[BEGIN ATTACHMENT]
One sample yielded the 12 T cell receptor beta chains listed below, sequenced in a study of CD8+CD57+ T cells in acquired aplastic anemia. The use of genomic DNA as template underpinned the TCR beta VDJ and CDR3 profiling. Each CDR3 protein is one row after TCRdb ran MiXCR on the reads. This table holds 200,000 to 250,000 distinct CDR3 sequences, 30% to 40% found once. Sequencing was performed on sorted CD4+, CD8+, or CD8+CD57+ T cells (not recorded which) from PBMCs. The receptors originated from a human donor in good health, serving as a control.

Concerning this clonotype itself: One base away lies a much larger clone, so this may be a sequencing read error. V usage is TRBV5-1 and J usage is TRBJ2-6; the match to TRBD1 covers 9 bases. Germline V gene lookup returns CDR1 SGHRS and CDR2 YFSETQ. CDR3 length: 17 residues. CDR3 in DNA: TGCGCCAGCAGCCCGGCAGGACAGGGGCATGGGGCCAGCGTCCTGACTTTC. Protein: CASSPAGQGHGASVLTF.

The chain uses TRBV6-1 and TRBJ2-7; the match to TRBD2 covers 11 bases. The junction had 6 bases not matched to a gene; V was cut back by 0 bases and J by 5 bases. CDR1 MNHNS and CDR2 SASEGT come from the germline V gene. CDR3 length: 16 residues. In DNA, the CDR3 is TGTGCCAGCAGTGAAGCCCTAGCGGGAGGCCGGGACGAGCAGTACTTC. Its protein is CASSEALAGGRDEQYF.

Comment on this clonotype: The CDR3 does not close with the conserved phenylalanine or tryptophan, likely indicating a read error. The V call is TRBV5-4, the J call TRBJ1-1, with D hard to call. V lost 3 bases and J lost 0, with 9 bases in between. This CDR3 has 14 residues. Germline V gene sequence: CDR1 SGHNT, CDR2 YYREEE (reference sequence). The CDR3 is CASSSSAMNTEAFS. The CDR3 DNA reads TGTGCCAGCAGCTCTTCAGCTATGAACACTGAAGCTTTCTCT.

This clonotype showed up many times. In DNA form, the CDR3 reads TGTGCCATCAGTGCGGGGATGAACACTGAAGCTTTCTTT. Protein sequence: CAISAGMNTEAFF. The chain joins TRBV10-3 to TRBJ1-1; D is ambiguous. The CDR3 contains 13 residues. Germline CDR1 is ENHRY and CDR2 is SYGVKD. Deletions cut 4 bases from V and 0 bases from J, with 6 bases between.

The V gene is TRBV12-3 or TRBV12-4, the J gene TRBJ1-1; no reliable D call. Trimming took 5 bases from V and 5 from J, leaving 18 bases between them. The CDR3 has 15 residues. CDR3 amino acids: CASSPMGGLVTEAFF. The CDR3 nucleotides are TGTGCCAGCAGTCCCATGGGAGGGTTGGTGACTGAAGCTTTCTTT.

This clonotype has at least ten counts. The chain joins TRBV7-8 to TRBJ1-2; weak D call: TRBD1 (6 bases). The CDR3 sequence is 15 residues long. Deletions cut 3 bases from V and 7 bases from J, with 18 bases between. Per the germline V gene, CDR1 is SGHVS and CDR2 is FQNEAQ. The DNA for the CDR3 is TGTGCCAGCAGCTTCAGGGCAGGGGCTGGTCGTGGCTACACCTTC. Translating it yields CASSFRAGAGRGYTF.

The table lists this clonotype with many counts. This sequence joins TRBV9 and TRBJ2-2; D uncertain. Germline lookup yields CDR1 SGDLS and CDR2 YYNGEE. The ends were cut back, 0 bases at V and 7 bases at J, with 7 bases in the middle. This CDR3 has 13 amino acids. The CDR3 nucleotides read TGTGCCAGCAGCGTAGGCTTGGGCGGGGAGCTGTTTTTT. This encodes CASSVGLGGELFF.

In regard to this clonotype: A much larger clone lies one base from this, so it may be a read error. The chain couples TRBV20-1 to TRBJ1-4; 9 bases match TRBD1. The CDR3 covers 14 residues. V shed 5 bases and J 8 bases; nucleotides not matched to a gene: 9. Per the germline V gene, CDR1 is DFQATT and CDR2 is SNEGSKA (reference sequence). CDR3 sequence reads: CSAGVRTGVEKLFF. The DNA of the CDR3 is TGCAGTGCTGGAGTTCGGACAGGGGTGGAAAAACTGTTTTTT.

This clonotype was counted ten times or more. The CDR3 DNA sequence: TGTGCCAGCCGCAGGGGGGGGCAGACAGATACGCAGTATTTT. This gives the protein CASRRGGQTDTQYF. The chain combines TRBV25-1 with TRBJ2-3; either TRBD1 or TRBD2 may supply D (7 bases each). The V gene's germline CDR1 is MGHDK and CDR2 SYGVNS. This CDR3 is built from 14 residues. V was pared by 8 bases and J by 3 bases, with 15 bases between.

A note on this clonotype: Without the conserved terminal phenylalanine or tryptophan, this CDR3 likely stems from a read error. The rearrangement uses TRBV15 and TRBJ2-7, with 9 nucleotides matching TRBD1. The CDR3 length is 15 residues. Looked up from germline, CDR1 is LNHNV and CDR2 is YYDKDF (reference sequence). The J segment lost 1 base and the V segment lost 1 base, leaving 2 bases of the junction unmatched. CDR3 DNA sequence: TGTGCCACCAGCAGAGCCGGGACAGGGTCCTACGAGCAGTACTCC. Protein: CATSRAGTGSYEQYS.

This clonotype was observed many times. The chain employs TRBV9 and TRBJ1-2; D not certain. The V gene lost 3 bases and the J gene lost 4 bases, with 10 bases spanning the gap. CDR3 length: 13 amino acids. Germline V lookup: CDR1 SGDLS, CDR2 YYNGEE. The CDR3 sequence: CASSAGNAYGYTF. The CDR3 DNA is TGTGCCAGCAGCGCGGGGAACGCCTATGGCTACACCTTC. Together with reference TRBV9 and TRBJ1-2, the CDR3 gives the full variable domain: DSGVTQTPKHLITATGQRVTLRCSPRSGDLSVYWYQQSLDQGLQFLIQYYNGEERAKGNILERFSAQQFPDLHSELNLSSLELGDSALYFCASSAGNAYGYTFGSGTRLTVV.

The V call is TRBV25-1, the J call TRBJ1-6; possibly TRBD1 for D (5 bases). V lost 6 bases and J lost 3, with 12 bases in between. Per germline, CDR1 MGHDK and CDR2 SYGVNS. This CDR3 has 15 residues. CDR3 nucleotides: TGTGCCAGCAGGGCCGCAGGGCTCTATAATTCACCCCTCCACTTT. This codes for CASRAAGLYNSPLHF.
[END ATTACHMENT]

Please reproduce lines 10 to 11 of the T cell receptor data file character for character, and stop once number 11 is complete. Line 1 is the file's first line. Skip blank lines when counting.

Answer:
This clonotype was counted ten times or more. The CDR3 DNA sequence: TGTGCCAGCCGCAGGGGGGGGCAGACAGATACGCAGTATTTT. This gives the protein CASRRGGQTDTQYF. The chain combines TRBV25-1 with TRBJ2-3; either TRBD1 or TRBD2 may supply D (7 bases each). The V gene's germline CDR1 is MGHDK and CDR2 SYGVNS. This CDR3 is built from 14 residues. V was pared by 8 bases and J by 3 bases, with 15 bases between.

A note on this clonotype: Without the conserved terminal phenylalanine or tryptophan, this CDR3 likely stems from a read error. The rearrangement uses TRBV15 and TRBJ2-7, with 9 nucleotides matching TRBD1. The CDR3 length is 15 residues. Looked up from germline, CDR1 is LNHNV and CDR2 is YYDKDF (reference sequence). The J segment lost 1 base and the V segment lost 1 base, leaving 2 bases of the junction unmatched. CDR3 DNA sequence: TGTGCCACCAGCAGAGCCGGGACAGGGTCCTACGAGCAGTACTCC. Protein: CATSRAGTGSYEQYS.